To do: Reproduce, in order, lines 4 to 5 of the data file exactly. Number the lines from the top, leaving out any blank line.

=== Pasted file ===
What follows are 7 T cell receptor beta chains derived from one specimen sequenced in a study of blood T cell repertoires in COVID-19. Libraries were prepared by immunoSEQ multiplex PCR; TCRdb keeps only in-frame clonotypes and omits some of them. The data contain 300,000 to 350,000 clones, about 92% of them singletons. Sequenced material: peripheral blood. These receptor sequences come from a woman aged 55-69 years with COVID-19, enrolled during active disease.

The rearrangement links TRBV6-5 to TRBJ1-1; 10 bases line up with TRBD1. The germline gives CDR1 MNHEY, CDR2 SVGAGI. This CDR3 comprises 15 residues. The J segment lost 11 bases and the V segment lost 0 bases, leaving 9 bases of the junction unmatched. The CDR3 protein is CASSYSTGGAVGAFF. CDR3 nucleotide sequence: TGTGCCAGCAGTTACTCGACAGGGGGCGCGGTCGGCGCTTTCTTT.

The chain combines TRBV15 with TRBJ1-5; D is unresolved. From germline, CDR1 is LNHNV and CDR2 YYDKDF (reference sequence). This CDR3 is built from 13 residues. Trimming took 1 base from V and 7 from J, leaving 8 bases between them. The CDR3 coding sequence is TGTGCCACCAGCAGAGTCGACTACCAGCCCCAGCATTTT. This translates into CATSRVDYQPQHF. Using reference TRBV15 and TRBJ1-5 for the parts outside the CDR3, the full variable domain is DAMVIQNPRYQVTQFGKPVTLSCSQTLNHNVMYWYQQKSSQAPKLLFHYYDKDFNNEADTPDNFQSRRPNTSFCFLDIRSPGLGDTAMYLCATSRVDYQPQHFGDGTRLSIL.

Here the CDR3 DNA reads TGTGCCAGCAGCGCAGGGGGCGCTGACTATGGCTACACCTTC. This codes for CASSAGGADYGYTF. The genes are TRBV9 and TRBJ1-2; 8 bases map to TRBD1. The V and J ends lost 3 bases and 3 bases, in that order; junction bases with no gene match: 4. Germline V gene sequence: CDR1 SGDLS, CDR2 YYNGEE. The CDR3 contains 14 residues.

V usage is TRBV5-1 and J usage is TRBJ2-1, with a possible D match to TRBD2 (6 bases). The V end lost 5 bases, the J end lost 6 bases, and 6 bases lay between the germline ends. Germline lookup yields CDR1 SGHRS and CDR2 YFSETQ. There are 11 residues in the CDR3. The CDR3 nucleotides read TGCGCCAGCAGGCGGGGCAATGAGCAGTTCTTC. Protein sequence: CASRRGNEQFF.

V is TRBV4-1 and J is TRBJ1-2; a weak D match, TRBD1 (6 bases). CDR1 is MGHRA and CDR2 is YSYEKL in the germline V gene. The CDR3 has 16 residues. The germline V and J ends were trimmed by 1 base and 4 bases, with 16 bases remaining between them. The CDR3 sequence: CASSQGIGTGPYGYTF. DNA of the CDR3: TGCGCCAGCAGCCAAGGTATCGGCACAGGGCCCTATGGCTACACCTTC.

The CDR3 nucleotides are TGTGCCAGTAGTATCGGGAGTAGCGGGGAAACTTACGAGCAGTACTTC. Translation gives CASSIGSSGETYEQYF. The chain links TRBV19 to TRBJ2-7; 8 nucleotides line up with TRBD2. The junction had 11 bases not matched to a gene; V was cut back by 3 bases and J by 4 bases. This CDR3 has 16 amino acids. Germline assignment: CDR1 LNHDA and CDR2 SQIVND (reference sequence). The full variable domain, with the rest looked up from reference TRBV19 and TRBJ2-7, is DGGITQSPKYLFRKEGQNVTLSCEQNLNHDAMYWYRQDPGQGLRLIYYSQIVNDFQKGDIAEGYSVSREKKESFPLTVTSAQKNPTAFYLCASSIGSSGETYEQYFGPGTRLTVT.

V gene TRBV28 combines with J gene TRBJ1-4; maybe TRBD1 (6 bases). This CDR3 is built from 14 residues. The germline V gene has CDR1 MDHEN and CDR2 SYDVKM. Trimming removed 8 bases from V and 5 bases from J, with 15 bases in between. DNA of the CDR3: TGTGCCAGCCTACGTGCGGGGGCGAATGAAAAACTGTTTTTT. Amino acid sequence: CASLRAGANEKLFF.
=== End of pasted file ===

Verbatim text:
Here the CDR3 DNA reads TGTGCCAGCAGCGCAGGGGGCGCTGACTATGGCTACACCTTC. This codes for CASSAGGADYGYTF. The genes are TRBV9 and TRBJ1-2; 8 bases map to TRBD1. The V and J ends lost 3 bases and 3 bases, in that order; junction bases with no gene match: 4. Germline V gene sequence: CDR1 SGDLS, CDR2 YYNGEE. The CDR3 contains 14 residues.

V usage is TRBV5-1 and J usage is TRBJ2-1, with a possible D match to TRBD2 (6 bases). The V end lost 5 bases, the J end lost 6 bases, and 6 bases lay between the germline ends. Germline lookup yields CDR1 SGHRS and CDR2 YFSETQ. There are 11 residues in the CDR3. The CDR3 nucleotides read TGCGCCAGCAGGCGGGGCAATGAGCAGTTCTTC. Protein sequence: CASRRGNEQFF.